Meanwhile, the Chiricahua had to learn to survive in Malifaux. The ancient Badlands are honestly not that different than their homeland, and the awakened magics in their blood helped them to adapt and thrive by channeling the elements or shifting their bodies to take on aspects of the creatures they’d long worshipped. They’ve come into conflict with the Neverborn over time, but have since made an uneasy peace with the locals. Both sides raid each other periodically, but both understand that this is done culturally as part of avoiding escalation to a larger conflict, rather than as inevitable steps towards a battle that would only end in grief for both. They have spent the intervening years making a new home for themselves, and have watched with some trepidation as humans have returned through the “second” breach. Hostilities seem inevitable, and the Chiricahua find themselves trapped between their own species and their erstwhile Neverborn “allies,” trying to find the best ways to survive and protect their new way of life.
Herman Wipple came to Malifaux, a penniless nobody floating from one scheme to the next with no prospects. He soon found himself on the wrong side of some ill-advised investments with the Katanaka Organization, on the run from debt collectors. One evening he found himself in a place that is always welcome to those who are down on their luck but with a glimmer of untapped talent: The Honeypot Casino. After one evening with the good stuff, Wipple could be found standing on a tabletop in the saloon, expounding on the many merits of his particular brands of tonics and snake-oils to a delighted audience until the earliest hours of dawn, and the establishment’s proprietor found himself a new sales opportunity.
The Honeypot is a fantastic way to channel Brilliance into the community of Malifaux, but the outlying towns and districts are another matter. To spread the Hungering Darkness’s influence there, Lynch has taken the man into his employ and given him a store of the drug to peddle in the contract towns of the Northern Hills or the Badlands. “Professor Wipple’s Cure-All” is thus sold out of the back of the man’s wagon to unsuspecting rubes as a means of easing their various maladies, facilitating work crews to put in extra overtime and work more efficiently, and inspire the intellectual to greater feats of creativity or magical alacrity. When, weeks later, the cure-all runs out and Professor Wipple’s cart has proceeded down the road to the next stop, a voice in their ear directs them to the Honeypot to get some more of the good stuff, with none the wiser as to the source of this debilitating addiction.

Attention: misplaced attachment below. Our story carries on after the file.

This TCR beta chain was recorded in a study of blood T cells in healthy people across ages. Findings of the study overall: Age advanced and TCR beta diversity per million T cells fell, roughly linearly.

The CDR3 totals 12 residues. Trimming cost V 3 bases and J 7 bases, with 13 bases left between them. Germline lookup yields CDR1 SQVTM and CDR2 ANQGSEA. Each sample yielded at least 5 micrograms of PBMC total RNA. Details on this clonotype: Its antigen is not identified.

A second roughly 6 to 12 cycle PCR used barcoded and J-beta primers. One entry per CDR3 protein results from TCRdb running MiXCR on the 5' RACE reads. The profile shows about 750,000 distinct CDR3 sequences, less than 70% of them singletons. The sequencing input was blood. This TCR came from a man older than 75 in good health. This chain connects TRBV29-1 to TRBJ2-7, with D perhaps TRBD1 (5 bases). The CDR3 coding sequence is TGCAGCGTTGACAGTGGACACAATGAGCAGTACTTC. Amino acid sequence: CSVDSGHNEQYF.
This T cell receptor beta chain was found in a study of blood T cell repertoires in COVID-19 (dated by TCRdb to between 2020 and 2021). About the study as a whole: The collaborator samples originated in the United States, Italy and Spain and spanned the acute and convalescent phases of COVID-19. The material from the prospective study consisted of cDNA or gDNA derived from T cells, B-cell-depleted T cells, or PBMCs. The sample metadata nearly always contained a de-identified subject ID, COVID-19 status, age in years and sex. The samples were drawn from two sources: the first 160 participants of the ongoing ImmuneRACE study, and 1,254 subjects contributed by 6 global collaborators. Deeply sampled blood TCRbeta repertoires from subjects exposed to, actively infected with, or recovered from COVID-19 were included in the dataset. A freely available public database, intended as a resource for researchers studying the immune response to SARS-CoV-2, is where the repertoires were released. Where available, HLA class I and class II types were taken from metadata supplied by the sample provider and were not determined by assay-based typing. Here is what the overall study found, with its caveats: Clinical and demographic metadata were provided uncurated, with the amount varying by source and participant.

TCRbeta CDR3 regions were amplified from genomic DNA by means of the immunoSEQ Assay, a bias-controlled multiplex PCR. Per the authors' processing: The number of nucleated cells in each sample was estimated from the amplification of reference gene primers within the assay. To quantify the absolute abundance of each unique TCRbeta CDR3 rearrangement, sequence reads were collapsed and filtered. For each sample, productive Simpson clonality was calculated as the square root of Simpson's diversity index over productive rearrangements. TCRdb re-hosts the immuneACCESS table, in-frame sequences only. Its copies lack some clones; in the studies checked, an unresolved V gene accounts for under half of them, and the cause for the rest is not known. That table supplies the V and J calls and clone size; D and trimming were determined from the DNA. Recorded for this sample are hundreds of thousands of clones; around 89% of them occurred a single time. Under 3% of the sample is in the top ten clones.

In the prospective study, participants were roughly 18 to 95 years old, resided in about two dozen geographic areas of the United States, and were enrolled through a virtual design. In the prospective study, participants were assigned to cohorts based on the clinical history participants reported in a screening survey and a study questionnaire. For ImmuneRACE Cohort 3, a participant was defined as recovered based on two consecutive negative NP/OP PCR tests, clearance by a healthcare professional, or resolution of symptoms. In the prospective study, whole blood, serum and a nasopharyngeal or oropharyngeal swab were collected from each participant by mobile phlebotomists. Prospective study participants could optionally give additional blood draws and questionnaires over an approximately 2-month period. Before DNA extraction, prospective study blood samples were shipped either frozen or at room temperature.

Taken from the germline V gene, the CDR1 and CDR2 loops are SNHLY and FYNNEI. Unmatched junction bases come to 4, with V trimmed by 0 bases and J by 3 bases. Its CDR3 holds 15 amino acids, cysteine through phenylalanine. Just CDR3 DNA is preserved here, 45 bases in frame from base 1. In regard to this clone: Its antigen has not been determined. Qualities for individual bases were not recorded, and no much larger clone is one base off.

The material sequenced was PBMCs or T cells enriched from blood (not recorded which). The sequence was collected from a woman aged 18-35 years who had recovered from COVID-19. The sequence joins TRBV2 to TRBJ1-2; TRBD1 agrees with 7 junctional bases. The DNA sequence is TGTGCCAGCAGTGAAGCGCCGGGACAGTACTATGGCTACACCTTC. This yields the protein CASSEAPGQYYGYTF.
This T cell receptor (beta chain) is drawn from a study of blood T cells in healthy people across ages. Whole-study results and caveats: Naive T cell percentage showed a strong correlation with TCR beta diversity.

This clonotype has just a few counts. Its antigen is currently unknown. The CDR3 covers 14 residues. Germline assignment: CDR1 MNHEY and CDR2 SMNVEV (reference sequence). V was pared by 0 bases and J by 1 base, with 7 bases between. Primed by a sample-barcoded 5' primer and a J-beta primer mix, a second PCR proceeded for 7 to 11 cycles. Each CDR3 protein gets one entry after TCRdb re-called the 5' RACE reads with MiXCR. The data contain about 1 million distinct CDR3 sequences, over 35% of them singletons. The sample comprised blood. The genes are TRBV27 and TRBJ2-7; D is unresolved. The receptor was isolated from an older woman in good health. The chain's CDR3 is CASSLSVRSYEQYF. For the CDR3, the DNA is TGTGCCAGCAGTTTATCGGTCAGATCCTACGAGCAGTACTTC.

Wipple’s success has so-far managed to keep his debtors at bay and keep the Hungering Darkness from coming to claim him. The more he sells, the longer he gets to live. But, he knows in the back of his mind that he’s living on borrowed time, and a bad week of sales could end him forever.
It takes a lot to make a tribe of Nephilim particularly notorious. The average human probably couldn’t tell one of the purple-skinned creatures from another if their life depended on it, so the fact that the Pale-Mark tribe is whispered of in taprooms and stagecoaches near the Far Peaks should give an indication of the level of savagery to which they have descended.
Nephilim attacking humans is not a new thing. Nephilim drinking blood or consuming flesh also is nothing new. But Nephilim descending on livestock, horses, wild animals, or even other Nephilim and consuming them entirely is something else. Rumor has it that they wandered off from their people’s forests to live in the mountains at some point in the distant past, either being driven off as exiles or choosing to make a break with the other tribes. Eventually, they found themselves trapped by a severe winter that drove them to the brink of death and forced them to turn to cannibalism to survive. And, in doing so, they accepted a deal with an ancient entity of hunger and cold, which has since driven them nearly to the point of madness and cannibalism. There are other whispers that members of the Pale-Mark have been seen working with some of the wild-men from the northern mountains, though these are almost too ridiculous to be believed. What is known is that something has started to drive them down from their mountains, and they’ve been preying on stagecoaches and settlements ever since. What’s caused this is unknown, but it seems like someone is going to have to go deal with them before more innocents are sacrificed to slake their endless hunger.